The early to mid-1970s marked a rising ferment of experimental activity in the poetry world: the most extreme texts of the previous decade tumbling out, the coming (or returning) into print of earlier radical modernist works shaking up the apparent canon, the development of new preoccupations and modes of working that could not be contained within the mainstream or even within the available (and established) alternatives, and cross-pollinations with other art forms confronting similar problems and opportunities—all against a backdrop of political and social unsettling, at home and abroad. Face-to-face communities of aesthetically radicalized poets sprang up in the San Francisco Bay Area, New York, and Washington, D.C., where new reading series, presses, and magazines set the stage for intense discussions of new poetic possibilities as well as critical and historical thinking about poetry by the poets themselves (rather than by scholars or critics). Animated discussion of poetics went on in letters, in conversation, and in public talks, but there was no print forum for these ongoing exchanges.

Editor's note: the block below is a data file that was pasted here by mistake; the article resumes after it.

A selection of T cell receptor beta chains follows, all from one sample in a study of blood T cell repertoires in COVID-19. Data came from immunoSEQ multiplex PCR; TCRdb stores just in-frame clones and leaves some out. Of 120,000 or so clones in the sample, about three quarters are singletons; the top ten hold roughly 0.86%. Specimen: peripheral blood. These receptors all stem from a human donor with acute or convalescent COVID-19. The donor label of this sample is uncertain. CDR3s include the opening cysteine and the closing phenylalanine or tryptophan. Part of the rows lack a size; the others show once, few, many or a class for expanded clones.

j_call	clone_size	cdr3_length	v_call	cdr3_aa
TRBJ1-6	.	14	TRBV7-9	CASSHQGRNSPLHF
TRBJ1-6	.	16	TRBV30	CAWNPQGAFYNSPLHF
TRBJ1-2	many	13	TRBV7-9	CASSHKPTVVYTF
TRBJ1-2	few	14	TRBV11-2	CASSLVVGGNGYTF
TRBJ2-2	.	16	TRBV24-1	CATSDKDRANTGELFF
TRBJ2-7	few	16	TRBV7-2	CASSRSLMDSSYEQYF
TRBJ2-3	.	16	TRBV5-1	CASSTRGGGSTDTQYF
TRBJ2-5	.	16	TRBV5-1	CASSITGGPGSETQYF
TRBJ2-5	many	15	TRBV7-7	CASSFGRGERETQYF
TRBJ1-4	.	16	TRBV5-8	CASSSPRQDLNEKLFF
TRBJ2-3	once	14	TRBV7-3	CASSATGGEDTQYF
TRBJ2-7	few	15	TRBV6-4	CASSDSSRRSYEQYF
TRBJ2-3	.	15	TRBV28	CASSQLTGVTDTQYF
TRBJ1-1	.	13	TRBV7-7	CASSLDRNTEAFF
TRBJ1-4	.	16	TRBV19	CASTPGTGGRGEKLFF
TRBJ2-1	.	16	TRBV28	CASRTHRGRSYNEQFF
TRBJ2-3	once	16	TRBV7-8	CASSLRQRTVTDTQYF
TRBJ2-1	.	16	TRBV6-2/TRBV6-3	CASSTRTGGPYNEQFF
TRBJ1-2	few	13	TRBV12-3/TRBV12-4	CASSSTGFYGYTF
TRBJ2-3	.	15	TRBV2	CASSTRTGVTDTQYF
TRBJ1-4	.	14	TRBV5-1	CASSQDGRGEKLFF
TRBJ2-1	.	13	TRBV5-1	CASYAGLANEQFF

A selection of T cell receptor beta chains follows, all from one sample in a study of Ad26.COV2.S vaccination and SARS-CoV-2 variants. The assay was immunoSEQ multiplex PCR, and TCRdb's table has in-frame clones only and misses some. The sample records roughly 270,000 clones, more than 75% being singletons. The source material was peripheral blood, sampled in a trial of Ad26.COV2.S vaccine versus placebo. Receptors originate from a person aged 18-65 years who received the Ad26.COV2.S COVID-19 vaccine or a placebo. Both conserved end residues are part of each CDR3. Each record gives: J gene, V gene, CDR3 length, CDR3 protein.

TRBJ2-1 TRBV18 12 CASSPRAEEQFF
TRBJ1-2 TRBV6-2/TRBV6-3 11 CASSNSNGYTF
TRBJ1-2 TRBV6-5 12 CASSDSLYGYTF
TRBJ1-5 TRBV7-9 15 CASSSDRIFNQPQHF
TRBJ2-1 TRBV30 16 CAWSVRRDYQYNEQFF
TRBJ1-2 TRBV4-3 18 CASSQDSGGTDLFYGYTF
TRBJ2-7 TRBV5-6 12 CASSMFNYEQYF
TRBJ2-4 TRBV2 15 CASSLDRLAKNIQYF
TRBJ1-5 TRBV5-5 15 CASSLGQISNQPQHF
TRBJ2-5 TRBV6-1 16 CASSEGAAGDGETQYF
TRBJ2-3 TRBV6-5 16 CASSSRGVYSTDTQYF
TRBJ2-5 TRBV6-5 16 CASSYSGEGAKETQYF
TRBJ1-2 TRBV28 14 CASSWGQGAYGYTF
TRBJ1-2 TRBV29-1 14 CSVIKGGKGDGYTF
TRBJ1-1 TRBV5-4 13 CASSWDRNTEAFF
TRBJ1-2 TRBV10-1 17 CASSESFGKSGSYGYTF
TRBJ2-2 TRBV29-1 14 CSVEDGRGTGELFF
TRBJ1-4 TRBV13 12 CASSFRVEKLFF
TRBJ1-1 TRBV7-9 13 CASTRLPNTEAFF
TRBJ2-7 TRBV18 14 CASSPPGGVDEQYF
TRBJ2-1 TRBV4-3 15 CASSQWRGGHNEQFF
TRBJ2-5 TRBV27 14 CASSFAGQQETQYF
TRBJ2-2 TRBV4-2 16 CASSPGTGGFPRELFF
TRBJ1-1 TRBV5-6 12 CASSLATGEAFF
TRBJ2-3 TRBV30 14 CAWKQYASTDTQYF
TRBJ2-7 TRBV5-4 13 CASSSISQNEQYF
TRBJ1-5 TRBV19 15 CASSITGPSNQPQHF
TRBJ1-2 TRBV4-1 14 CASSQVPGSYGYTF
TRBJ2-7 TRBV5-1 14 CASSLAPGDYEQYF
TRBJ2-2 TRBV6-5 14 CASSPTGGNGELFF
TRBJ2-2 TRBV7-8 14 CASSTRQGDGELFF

Announcement for the publication of L=A=N=G=U=A=G=E, ca. 1977.
And so, in 1977, in consultation with Ron Silliman in California, we sketched out plans for a New York–based, self-produced magazine of information and commentary, L=A=N=G=U=A=G=E. The first issue appeared in February 1978 and went out to our initial subscribers—about 200 by the end of the first year—and was also distributed through a few bookstores. The first three volumes were typed on legal-size sheets on an IBM Selectric typewriter, sprayed to prevent smearing, and then pasted into our format by our designer, Susan Bee. The initial run was offset printed, although we often produced additional copies by photocopying. We stopped publishing the magazine in 1981, with our fourth volume, a perfect-bound book copublished with the Toronto magazine Open Letter. In 1984, Southern Illinois University Press published an anthology, The L=A=N=G=U=A=G=E Book, including about half of what we had published; this anthology was reissued by the press in 1997.
— Bruce Andrews and Charles Bernstein, New York City, September 1997
Bruce Andrews, Charles Bernstein, Ray DiPalma, Steve McCaffery, and Ron Silliman, Legend (1980). Cover by Betsi Brandfass.
Legend, collaborations by Bruce Andrews, Charles Bernstein, Ray DiPalma, Steve McCaffery, and Ron Silliman. 1980. Copublished with the Segue Foundation.
Scans of the complete run of L=A=N=G=U=A=G=E are available on the Eclipse website.